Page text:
We hear about the dangers of young children using the internet without supervision but when have you taken the time to supervise the use of the internet by elderly relatives?
Baby Boomers Need Online Help
The internet did not exist when Baby Boomers were teens or young adults. If they wanted to transfer money, they would physically go to the bank. Depending on their banking relationship, they could also make a phone call and have money transferred. Today, money transfers can happen with one click, and many times, one click can create a financial disaster.
When Your Elderly Relatives Sign Electronically
Permission was granted to Wouch Maloney to share the following with our readers.
Earlier this year, the parents of one of our clients learned an expensive lesson regarding their refusal to embrace technology. The parents, both octogenarians, believe in paper and pens, checks and cash. Their refusal to learn the basics of technology cost them tens of thousands of dollars after a nice stranger offered to come to their home and set up an annuity.
This nice stranger did everything on an electric tablet. He impressed the octogenarians with his ability to have them sign on glass, not paper. As this stranger clicked through the form, he had to ask for information regarding beneficiaries, including social security numbers. They believed the stranger was very trustworthy. He had a business card that said he was a financial advisor plus he had company brochures with him.
As the two octogenarians continued to overshare information that they had in their address books, this stranger set up their annuity with a phone number that belonged to someone else. Without the correct phone number, the couple had no access to their account. But someone else did. The stranger also added a beneficiary that was not the intended beneficiary.
Seeing a Red Flag
After a few months, the attentive stranger stopped calling. About 12 months later, a letter arrived informing the couple that they needed to verify their contact information. That is when they learned that their phone number was incorrect and the nightmare of recovering the majority of their life savings began.
Asking for help
It wasn’t until a family member familiar with elder fraud explained to the couple that they were victims of a scam. Within two days of submitting a report to the appropriate state officials, the nice stranger was no longer nice. He made demands to the couple. Within two weeks of the state officials stepping in, a check for 80% of their initial annuity agreement was received. While the couple did not receive 100%, they were relieved to recover any amount as not all victims of scams are as fortunate.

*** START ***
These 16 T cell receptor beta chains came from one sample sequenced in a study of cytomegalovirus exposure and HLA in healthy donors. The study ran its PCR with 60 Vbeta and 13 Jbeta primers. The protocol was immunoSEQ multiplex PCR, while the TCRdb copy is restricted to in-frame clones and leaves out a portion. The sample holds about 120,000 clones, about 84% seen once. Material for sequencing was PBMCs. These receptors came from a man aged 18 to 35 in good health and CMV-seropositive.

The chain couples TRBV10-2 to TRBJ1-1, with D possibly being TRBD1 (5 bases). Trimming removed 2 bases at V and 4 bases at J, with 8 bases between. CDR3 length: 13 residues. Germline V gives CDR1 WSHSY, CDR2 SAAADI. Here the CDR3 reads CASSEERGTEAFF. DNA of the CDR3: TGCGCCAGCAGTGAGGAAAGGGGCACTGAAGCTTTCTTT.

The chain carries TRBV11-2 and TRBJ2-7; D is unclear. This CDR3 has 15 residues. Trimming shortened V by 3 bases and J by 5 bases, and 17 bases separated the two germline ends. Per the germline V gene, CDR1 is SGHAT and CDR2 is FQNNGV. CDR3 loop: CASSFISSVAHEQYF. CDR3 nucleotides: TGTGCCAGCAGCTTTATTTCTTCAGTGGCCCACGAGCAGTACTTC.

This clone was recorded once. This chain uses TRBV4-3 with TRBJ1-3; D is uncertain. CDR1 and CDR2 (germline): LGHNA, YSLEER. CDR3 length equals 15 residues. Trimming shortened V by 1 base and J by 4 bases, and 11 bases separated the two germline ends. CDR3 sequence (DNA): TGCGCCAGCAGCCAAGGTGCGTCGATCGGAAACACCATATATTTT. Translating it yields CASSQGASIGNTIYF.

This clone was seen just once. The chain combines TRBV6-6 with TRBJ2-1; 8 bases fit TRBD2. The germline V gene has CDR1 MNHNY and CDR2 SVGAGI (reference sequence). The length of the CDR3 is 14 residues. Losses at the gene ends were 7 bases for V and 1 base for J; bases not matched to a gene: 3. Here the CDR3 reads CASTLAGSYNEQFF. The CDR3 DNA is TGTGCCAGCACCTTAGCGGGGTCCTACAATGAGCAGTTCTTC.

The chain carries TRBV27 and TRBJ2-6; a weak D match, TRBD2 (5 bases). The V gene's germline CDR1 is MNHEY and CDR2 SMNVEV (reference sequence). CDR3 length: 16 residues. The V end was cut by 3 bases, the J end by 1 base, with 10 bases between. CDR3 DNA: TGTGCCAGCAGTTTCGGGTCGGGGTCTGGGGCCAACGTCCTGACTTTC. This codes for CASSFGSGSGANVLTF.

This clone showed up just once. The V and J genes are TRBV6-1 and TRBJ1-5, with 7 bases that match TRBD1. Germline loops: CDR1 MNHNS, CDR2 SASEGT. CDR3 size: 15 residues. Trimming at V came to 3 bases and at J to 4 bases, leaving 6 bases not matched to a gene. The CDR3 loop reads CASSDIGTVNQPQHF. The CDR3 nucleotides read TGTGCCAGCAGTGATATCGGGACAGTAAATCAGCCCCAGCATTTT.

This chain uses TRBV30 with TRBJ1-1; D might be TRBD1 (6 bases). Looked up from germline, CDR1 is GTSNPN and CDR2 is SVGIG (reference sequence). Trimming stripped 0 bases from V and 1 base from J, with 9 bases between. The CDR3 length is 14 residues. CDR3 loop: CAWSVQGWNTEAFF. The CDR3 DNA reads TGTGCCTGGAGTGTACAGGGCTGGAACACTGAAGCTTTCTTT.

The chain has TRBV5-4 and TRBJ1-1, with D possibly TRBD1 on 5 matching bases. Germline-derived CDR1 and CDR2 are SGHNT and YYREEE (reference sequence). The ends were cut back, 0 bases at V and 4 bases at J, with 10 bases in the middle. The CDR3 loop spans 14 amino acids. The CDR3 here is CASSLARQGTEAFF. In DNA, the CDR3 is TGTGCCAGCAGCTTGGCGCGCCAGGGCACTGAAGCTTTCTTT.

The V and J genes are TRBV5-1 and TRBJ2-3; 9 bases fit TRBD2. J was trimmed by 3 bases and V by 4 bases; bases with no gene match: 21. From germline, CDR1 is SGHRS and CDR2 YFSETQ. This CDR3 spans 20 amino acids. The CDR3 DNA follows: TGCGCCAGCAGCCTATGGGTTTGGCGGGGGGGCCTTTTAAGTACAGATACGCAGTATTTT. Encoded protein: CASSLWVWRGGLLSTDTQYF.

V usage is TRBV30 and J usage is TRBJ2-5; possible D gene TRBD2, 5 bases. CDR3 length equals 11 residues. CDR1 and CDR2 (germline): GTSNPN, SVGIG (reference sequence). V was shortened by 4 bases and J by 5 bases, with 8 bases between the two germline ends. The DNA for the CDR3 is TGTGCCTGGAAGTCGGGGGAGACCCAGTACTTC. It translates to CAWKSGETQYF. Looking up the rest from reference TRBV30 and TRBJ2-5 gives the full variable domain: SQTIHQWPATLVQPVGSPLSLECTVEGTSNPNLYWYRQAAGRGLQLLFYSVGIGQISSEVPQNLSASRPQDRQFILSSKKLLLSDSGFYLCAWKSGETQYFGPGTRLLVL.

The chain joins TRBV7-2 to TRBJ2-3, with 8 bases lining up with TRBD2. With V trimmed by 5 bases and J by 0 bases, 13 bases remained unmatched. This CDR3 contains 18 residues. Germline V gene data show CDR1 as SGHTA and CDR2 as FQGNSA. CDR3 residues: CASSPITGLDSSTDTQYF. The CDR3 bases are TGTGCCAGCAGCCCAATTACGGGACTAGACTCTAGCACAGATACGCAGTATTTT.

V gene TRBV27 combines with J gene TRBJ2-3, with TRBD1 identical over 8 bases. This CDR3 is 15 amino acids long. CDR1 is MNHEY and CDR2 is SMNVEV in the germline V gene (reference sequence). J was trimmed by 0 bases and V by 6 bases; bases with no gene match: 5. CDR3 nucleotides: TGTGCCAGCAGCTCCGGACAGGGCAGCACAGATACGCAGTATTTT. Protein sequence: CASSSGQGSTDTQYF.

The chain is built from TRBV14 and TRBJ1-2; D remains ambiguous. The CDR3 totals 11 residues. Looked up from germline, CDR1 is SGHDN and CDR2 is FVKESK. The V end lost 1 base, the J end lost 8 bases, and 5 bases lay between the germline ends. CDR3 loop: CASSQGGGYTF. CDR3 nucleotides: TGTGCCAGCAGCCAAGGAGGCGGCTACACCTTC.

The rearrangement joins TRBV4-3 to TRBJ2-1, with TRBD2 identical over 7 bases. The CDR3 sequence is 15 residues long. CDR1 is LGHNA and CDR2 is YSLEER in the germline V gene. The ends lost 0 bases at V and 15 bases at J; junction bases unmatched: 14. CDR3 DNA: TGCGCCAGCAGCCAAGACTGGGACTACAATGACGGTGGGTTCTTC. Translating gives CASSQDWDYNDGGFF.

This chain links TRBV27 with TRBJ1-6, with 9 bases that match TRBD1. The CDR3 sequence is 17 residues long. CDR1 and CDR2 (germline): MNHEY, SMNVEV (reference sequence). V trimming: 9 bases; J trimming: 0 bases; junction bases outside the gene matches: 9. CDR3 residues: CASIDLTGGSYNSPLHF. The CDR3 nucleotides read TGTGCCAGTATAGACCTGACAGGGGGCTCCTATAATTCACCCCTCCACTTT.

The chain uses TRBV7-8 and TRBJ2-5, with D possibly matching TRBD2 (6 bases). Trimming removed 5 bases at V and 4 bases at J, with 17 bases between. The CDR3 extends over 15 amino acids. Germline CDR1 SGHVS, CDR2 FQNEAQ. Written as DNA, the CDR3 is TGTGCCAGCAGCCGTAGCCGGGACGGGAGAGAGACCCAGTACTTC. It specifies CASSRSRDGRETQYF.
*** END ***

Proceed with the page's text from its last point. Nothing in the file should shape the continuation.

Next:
Extending an Olive Branch to Help the Technically Challenged
The learning curve when delving into a new subject varies for everyone. Patience when helping a stranger is often easier than helping someone you know, especially a parent or relative. Some members of the Baby Boomer generation refuse to learn how to use technology and continue to depend on the generosity of strangers willing to type in their Personal Identifiable Information (PII).
If you have a family member or neighbor who isn’t savvy with technology, take the time to ask them questions to find out if they need online help with their banking, investments or even setting up their monthly auto-payments. It’s better to be proactive with questions and taking time to set up accounts before they receive an offer from an unscrupulous individual.
Report Elder Financial Abuse
If you or someone you know has been the victim of a scam or fraud involving financial exploitation, be certain to report it to the appropriate government agencies as well as your local banks, financial institutions, social security office, police department (if threatened or in immediate danger), and credit reporting agencies.
We want to thank our client for giving us permission to share this story. It serves as a reminder to check in on those who may need help with technology to avoid or reduce fraud and scams.
DISCLAIMER: The WM Daily Update, WM Wednesday Wisdom, Newsletters, and other related communications are intended to provide general information as of the date of this communication and may reference information from reputable sources. Although our firm has made every reasonable effort to ensure that the information provided is accurate, we make no warranties, expressed or implied, on the information provided. As legislative efforts are still ongoing, we expect that there may be additional guidance and clarification from regulators that may modify some of the provisions in this communication. Some of those modifications may be significant. As such, be aware that this is not a comprehensive analysis of the subject matter covered and is not intended to provide specific recommendations to you or your business with respect to the matters addressed.